Pressure ulcers (PU) in patients with hip fracture remain a problem. Incidence of between 8.8% and 55% have been reported. There are few studies focusing on the specific patient-, surgery- and care-related risk indicators in this group. The aims of the study were: - to investigate prevalence and incidence of PU upon arrival and at discharge from hospital and to identify potential intrinsic and extrinsic risk factors for development of PU in patients admitted for hip fracture surgery, - to illuminate potential differences in patient logistics, surgery, PU prevalence and incidence and care between Northern and Southern Europe. Consecutive patients with hip fracture in six countries, Sweden, Finland, UK (North) and Spain, Italy and Portugal (South), were included. The patients were followed from Accident and Emergency Department and until discharge or 7 days. Prevalence, PU at discharge and incidence were investigated, and intrinsic and extrinsic risk indicators, including waiting time for surgery and duration of surgery were recorded. Of the 635 patients, 10% had PU upon arrival and 22% at discharge (26% North and 16% South). The majority of ulcers were grade 1 and none was grade 4. Cervical fractures were more common in the North and trochanteric in the South. Waiting time for surgery and duration of surgery were significantly longer in the South. Traction was more common in the South and perioperative warming in the North. Risk factors of statistical significance correlated to PU at discharge were age >or=71 (P = 0.020), dehydration (P = 0.005), moist skin (P = 0.004) and total Braden score (P = 0.050) as well as subscores for friction (P = 0.020), nutrition (P = 0.020) and sensory perception (P = 0.040). Comorbid conditions of statistical significance for development of PU were diabetes (P = 0.005) and pulmonary disease (P = 0.006). Waiting time for surgery, duration of surgery, warming or non warming perioperatively, type of anaesthesia, traction and type of fracture were not significantly correlated with development of PU.

National Category
Nursing
Identifiers
urn:nbn:se:shh:diva-102 (URN)10.1111/j.1742-481X.2008.00452.x (DOI)18494637 (PubMedID)
Available from: 2010-03-02 Created: 2010-02-25 Last updated: 2014-09-12Bibliographically approved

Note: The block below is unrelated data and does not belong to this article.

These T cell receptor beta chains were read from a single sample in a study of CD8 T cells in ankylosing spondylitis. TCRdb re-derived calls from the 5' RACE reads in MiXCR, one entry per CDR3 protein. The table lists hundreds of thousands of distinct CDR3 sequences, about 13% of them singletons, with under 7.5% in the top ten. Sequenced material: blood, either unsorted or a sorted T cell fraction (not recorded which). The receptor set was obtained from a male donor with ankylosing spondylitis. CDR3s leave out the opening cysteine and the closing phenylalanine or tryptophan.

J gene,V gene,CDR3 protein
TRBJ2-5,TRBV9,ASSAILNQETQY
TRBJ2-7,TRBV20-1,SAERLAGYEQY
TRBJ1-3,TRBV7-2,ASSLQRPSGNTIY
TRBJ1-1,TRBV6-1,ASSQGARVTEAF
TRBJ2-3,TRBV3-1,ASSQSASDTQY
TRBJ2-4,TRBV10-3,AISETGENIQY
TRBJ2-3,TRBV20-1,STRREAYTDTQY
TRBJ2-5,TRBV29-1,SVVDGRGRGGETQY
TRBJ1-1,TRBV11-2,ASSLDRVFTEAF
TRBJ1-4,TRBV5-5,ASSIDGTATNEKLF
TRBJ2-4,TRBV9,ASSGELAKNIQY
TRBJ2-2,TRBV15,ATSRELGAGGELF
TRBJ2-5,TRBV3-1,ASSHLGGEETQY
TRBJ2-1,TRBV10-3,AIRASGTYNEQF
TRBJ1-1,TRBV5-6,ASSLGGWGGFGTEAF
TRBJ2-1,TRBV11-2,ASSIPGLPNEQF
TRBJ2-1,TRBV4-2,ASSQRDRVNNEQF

2. Category I pressure ulcers: how reliable is clinical assessment?
Open this publication in new window or tab >>Category I pressure ulcers: how reliable is clinical assessment?
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2011 (English)In: Orthopedic Nursing, ISSN 0744-6020, E-ISSN 1542-538X, Vol. 30, no 3, 194-205 p.Article in journal (Refereed) Published
Abstract [en]

finger-press tests and visual observation alone were not reliable methods to discriminate between blanching and nonblanching erythema. Forty-seven percent of the patients had a risk score 20 or fewer (high risk for pressure ulcers). Forty-four patients (56%) had pressure ulcers at discharge.

Keyword
Pressure ulcers, Assessment, Hip fractures
National Category
Nursing
Identifiers
urn:nbn:se:shh:diva-788 (URN)10.1097/NOR.0b013e318219ae77 (DOI)21597349 (PubMedID)
Available from: 2011-08-12 Created: 2011-08-12 Last updated: 2014-12-01Bibliographically approved
3. Objective evaluation by reflectance spectrophotometry can be of clinical value for the verification of blanching/nonblanching erythema in the sacral area
Open this publication in new window or tab >>Objective evaluation by reflectance spectrophotometry can be of clinical value for the verification of blanching/nonblanching erythema in the sacral area
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2014 (English)In: International Wound Journal, ISSN 1742-4801, E-ISSN 1742-481X, Vol. 11, no 4, 416-423 p.Article in journal (Refereed) Published
Keyword
Blanching/nonblanching erythema, Category I, Hip fracture, Pressure ulcer, Reactive hyperaemia, Reflectance spectrophotometry
National Category
Nursing
Identifiers
urn:nbn:se:shh:diva-1078 (URN)10.1111/iwj.12044 (DOI)23521782 (PubMedID)
Note

Early detection of non blanching erythema (pressure ulcer category I) is necessary to prevent any further skin damage. An objective method to discriminate between blanching/non blanching erythema is presently not available. The purpose of this investigation was to explore if a non invasive objective method could differentiate between blanching/non blanching erythema in the sacral area of patients undergoing hip fracture surgery. Seventy-eight patients were included. The sacral area of all patients was assessed using (i) conventional finger-press test and (ii) digital reading of the erythema index assessed with reflectance spectrophotometry. The patients were examined at admission and during 5 days postsurgery. Reflectance spectrophotometry measurements proved able to discriminate between blanching/non blanching erythema. The reliability, quantified by the intra-class correlation coefficient, was excellent between repeated measurements over the measurement period, varying between 0·82 and 0·96, and a significant change was recorded in the areas from day 1 to day 5 (P < 0·0001). The value from the reference point did not show any significant changes over the same period (P = 0·32). An objective method proven to identify early pressure damage to tissue can be a valuable tool in clinical practice.

Available from: 2012-06-20 Created: 2012-06-20 Last updated: 2014-12-08Bibliographically approved
4. Poor documentation of risk factors and prevention strategies for pressure ulcers in orthopedic inpatients
Open this publication in new window or tab >>Poor documentation of risk factors and prevention strategies for pressure ulcers in orthopedic inpatients
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(English)Manuscript (preprint) (Other academic)
National Category
Nursing
Identifiers
urn:nbn:se:shh:diva-1196 (URN)
Available from: 2012-11-29 Created: 2012-11-29 Last updated: 2014-12-01Bibliographically approved